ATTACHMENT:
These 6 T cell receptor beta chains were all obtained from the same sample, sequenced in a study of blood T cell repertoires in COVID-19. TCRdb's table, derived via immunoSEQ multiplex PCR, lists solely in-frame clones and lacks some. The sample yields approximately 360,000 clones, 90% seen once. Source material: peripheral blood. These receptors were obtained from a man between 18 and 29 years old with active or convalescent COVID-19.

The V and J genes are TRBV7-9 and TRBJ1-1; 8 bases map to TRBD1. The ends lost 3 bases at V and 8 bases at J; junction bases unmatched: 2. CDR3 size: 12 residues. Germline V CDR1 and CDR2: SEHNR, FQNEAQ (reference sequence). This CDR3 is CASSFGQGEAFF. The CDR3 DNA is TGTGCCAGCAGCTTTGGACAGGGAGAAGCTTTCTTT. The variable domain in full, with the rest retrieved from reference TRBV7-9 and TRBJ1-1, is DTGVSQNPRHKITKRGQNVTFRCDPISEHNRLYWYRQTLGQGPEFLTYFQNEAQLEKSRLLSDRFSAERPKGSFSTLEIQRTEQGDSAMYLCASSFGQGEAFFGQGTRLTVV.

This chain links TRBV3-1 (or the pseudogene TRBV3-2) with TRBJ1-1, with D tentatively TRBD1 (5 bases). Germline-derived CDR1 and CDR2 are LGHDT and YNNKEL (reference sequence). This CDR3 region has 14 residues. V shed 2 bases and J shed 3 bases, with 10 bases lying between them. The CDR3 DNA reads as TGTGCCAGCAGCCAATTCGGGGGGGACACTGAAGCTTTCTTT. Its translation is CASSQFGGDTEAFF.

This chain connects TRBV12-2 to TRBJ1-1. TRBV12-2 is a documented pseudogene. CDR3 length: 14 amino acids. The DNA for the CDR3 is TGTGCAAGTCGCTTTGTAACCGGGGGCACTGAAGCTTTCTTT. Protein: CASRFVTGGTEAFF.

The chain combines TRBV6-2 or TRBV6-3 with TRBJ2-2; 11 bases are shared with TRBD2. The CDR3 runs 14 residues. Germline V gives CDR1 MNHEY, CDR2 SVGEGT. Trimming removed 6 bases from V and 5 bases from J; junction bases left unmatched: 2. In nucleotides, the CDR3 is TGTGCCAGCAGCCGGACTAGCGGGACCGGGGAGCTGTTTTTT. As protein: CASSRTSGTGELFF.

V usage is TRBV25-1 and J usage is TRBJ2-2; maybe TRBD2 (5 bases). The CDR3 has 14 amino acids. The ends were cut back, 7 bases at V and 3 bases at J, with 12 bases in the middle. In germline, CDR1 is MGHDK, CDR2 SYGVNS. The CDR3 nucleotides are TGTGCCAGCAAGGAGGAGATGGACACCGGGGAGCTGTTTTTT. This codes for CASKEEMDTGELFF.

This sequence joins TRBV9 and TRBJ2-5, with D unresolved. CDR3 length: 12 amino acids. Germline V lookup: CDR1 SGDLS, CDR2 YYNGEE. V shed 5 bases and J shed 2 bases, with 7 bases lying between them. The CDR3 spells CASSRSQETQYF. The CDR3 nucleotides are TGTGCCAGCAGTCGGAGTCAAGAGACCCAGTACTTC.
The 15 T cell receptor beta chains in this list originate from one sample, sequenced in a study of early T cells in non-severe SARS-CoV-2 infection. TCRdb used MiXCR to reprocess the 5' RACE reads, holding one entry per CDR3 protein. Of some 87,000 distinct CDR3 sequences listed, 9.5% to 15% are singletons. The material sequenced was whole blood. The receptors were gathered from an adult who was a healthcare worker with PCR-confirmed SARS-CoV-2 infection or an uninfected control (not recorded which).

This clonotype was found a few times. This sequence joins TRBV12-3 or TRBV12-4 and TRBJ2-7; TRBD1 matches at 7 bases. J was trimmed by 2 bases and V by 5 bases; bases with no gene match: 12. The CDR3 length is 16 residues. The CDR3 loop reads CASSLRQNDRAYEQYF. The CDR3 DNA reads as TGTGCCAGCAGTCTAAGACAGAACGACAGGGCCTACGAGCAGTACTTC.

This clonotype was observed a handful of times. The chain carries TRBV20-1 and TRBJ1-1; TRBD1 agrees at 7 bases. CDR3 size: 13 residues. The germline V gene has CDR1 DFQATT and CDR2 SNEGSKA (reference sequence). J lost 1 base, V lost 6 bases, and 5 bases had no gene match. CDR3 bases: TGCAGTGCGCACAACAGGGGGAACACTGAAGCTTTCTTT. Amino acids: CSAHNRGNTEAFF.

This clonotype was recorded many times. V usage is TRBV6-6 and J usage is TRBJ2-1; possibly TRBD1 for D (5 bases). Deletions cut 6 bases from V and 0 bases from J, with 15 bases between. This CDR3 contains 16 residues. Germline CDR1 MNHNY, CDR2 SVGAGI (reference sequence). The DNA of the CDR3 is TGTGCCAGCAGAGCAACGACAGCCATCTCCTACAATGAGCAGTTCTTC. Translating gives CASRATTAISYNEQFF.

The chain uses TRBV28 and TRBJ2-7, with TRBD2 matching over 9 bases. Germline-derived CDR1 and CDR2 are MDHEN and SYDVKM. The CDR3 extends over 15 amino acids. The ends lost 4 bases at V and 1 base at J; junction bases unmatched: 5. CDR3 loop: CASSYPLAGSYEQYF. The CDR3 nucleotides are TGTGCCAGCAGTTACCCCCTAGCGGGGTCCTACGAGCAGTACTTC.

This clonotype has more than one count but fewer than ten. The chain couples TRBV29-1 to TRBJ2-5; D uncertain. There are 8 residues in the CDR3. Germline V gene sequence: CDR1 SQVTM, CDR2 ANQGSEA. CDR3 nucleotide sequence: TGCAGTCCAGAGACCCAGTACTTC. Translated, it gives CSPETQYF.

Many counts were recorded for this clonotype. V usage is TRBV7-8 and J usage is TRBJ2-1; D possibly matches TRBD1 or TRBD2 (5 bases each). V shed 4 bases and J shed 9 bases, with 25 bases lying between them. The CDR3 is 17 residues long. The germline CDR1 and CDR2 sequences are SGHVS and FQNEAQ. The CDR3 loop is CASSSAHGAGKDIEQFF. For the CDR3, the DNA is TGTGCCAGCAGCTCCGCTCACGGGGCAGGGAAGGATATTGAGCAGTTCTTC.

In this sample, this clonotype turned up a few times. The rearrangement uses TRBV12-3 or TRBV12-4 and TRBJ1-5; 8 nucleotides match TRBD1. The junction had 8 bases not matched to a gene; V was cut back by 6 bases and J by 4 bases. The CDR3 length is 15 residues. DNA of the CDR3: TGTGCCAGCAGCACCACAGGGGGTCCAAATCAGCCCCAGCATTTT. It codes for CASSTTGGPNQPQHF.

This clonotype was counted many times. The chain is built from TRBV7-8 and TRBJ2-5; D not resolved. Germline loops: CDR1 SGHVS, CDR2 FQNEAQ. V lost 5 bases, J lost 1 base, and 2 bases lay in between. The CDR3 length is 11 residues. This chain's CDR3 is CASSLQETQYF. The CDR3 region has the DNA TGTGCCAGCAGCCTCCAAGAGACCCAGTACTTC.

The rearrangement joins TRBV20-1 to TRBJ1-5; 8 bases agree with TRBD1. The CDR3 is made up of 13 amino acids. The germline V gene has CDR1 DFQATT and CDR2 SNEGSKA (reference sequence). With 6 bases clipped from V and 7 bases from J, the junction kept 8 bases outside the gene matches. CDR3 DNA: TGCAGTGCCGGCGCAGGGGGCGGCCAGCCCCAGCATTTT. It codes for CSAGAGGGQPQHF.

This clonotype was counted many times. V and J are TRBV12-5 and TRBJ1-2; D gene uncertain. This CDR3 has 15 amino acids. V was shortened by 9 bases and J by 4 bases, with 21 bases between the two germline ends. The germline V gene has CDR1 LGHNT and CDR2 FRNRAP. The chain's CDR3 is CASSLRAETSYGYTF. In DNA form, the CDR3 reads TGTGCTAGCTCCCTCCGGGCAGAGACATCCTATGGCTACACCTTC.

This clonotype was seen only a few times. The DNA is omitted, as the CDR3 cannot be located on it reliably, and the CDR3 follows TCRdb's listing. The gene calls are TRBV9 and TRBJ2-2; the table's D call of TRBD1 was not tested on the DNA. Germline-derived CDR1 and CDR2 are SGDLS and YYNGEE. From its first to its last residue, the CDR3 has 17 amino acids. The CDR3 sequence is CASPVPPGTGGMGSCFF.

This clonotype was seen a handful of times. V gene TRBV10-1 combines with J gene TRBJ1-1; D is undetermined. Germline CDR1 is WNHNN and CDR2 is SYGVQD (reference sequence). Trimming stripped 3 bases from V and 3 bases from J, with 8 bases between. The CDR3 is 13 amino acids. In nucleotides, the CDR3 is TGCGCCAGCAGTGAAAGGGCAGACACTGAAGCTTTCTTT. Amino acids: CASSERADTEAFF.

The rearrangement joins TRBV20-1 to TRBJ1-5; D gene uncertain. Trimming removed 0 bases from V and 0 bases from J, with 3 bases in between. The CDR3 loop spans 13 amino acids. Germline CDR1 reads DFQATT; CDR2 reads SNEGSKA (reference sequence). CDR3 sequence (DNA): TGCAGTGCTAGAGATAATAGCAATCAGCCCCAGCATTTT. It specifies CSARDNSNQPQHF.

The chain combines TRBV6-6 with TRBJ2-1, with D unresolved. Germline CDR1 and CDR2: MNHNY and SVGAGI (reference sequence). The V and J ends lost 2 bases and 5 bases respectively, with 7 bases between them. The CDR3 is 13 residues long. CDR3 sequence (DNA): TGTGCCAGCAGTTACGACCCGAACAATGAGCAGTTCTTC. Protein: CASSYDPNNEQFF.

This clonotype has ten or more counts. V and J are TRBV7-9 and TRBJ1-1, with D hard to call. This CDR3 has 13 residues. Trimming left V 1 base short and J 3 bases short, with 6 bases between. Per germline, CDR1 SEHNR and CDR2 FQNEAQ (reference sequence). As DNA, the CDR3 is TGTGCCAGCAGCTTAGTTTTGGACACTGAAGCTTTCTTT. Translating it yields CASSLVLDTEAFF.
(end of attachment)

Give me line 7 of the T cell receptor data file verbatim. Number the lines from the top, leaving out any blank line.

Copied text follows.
This sequence joins TRBV9 and TRBJ2-5, with D unresolved. CDR3 length: 12 amino acids. Germline V lookup: CDR1 SGDLS, CDR2 YYNGEE. V shed 5 bases and J shed 2 bases, with 7 bases lying between them. The CDR3 spells CASSRSQETQYF. The CDR3 nucleotides are TGTGCCAGCAGTCGGAGTCAAGAGACCCAGTACTTC.